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Is the University of Bristol diverse enough?

Speaking to a university spokesperson, Jess Cohen explores the issue of diversity here at the University of Bristol

By Jess Cohen, Second-year, Sociology

As the largest city in South West England, Bristol is an exceptionally vibrant metropolis. Home to people from more than 180 countries, practising approximately 45 religions and speaking at least 90 languages in total, its population is undeniably diverse and rich in culture. Within the University of Bristol itself, there are over 50 cultural and religious societies, showcasing a similar diversity of peoples and cultures that are represented across the city.

However, while there may be an assortment of students and staff from different ethnic and religious backgrounds here at the University of Bristol, is the university really doing enough to diversify the student body and ensure that it is inclusive?

According to research carried out by the university, of its 2022 intake, 20.8 per cent of Home undergraduate students were from Black, Asian or Minority Ethnic backgrounds, up from 14.5 per cent in 2016.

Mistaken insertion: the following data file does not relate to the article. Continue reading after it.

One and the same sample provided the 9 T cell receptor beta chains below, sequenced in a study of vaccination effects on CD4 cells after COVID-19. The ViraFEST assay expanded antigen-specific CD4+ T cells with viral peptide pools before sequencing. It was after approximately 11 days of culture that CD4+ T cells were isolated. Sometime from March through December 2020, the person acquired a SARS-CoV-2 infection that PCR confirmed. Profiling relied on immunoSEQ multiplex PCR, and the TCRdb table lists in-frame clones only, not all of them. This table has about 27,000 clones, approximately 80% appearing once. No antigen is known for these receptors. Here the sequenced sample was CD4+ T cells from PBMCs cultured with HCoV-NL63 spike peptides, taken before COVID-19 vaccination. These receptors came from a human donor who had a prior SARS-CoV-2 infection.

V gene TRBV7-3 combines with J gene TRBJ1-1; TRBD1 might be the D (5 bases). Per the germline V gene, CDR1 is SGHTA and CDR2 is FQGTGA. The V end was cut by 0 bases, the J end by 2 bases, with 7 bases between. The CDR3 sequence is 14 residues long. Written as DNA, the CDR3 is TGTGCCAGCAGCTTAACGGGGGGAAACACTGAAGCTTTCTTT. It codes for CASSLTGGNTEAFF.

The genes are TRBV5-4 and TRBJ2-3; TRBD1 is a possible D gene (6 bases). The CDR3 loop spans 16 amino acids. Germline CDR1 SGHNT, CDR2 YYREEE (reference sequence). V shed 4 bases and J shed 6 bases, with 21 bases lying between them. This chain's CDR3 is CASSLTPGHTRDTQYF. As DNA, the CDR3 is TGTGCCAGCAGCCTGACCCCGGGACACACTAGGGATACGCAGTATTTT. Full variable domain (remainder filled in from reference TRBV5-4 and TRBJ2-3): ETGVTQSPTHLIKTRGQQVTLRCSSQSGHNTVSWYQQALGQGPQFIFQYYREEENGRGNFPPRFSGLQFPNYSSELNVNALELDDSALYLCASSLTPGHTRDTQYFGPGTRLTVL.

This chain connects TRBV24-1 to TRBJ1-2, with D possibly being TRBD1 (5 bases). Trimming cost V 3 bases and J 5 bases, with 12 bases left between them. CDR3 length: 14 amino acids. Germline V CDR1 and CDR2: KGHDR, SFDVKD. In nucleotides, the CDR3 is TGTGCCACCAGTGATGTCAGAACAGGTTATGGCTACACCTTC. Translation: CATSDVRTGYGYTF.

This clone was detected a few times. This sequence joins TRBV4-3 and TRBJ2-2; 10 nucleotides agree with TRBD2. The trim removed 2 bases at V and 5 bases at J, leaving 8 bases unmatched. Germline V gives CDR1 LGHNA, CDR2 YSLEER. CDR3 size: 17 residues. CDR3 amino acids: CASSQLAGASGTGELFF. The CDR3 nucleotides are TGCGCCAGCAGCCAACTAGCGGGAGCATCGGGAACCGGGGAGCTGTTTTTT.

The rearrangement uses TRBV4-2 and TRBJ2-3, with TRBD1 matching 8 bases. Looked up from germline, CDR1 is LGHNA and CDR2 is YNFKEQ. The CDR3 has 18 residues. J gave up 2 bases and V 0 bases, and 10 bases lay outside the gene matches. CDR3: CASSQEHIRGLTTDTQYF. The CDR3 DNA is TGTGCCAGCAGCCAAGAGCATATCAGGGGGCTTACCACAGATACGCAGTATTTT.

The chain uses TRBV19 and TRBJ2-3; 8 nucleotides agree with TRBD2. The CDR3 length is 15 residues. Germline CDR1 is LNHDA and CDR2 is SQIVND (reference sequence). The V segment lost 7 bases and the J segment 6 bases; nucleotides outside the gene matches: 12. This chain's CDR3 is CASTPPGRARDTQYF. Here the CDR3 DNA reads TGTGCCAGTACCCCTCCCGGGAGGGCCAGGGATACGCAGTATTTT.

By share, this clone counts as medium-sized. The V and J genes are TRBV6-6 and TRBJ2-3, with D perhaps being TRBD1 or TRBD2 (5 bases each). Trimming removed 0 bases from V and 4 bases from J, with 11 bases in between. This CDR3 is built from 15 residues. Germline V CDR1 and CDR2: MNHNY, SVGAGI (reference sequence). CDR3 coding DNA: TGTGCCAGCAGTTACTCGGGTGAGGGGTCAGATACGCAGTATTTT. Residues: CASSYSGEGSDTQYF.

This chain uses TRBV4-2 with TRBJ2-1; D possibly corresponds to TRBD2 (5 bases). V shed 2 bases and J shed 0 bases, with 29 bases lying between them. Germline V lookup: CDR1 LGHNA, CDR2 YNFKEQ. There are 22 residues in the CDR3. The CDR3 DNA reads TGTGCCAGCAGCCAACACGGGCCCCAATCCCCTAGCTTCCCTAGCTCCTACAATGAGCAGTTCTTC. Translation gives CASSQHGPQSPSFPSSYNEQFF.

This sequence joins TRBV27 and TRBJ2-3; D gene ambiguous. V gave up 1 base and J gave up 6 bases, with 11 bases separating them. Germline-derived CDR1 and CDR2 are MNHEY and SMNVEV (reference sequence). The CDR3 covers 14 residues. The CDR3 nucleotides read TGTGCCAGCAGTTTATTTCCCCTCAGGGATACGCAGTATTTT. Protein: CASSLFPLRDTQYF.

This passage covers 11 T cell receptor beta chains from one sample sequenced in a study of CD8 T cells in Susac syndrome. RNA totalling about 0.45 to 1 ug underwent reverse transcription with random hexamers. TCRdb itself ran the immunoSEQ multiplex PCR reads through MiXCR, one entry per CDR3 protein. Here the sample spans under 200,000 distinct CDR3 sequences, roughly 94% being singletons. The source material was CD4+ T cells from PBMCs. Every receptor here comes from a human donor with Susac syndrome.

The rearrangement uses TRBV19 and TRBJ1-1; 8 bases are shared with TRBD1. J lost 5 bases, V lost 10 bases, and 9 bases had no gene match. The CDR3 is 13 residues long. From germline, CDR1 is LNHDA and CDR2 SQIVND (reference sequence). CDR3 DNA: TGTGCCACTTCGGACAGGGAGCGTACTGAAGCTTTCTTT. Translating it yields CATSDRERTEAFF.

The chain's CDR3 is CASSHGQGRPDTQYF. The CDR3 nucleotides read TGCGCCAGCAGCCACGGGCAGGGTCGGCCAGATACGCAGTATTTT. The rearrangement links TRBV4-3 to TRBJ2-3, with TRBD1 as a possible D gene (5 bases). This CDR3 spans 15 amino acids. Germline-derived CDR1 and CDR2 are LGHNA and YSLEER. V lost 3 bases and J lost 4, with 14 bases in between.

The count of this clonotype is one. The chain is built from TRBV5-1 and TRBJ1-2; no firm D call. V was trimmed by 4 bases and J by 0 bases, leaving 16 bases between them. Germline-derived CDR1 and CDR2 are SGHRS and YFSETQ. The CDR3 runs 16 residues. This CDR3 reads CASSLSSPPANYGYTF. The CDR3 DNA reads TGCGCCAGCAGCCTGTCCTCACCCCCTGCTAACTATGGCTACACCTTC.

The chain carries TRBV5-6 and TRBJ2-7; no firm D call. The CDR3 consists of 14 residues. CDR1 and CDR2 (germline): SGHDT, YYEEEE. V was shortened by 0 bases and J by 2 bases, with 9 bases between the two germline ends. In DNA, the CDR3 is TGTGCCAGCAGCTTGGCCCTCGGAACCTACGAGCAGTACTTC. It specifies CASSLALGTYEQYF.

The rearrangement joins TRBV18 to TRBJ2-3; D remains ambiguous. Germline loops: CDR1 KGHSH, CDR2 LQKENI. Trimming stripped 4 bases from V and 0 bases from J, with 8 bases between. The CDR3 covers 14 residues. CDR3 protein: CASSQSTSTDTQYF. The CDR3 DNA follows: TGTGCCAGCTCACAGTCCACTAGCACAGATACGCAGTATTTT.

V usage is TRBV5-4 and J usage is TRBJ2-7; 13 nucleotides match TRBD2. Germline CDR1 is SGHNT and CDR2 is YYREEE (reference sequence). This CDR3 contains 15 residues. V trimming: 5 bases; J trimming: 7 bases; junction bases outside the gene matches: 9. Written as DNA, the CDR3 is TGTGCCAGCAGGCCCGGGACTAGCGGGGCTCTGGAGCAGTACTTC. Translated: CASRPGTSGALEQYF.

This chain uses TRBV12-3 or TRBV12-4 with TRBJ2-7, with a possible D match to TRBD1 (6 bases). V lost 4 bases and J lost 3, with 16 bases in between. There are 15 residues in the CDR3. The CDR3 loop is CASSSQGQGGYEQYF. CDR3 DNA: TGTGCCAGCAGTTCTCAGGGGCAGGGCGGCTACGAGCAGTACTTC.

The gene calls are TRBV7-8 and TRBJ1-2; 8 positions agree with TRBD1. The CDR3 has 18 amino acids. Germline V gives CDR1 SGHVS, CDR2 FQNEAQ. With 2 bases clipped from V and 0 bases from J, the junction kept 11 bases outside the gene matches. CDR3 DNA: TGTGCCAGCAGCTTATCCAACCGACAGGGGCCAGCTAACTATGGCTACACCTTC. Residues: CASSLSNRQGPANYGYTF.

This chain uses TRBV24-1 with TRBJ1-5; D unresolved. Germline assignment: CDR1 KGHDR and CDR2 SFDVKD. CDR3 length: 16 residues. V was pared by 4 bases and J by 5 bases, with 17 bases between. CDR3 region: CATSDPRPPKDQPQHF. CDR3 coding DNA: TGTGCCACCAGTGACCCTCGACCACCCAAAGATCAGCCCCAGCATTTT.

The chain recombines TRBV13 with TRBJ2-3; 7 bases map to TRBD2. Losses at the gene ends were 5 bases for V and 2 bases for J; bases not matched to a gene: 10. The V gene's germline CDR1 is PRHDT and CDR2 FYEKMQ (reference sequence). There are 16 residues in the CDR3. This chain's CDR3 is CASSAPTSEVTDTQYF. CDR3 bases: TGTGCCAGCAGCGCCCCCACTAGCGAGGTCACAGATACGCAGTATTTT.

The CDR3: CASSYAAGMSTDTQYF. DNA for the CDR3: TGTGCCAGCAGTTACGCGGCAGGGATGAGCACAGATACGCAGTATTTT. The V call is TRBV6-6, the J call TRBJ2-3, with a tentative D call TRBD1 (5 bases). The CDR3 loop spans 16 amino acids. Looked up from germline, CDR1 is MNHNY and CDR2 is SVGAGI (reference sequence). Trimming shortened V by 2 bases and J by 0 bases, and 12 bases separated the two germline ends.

Of this cohort, 9.1 per cent of students were Asian, 2.8 per cent of students were Black, and 7.5 per cent of students were from mixed ethnic backgrounds.

While in the past five years the University of Bristol has seen significant increases in applications, offers and enrolments from students of ethnic minority backgrounds, according to Higher Education Student Statistics UK (HESA), students of white ethnic backgrounds still accounted for 73 per cent of all UK domiciled enrolments in 2020/21.

The Black, Asian & Minority Ethnic Student Experience Research Report (2021), recorded that ethnic minority students at the University of Bristol generally felt that it was ‘Less diverse than they had expected’ meaning they had to ‘Look harder to find others that looked like them.’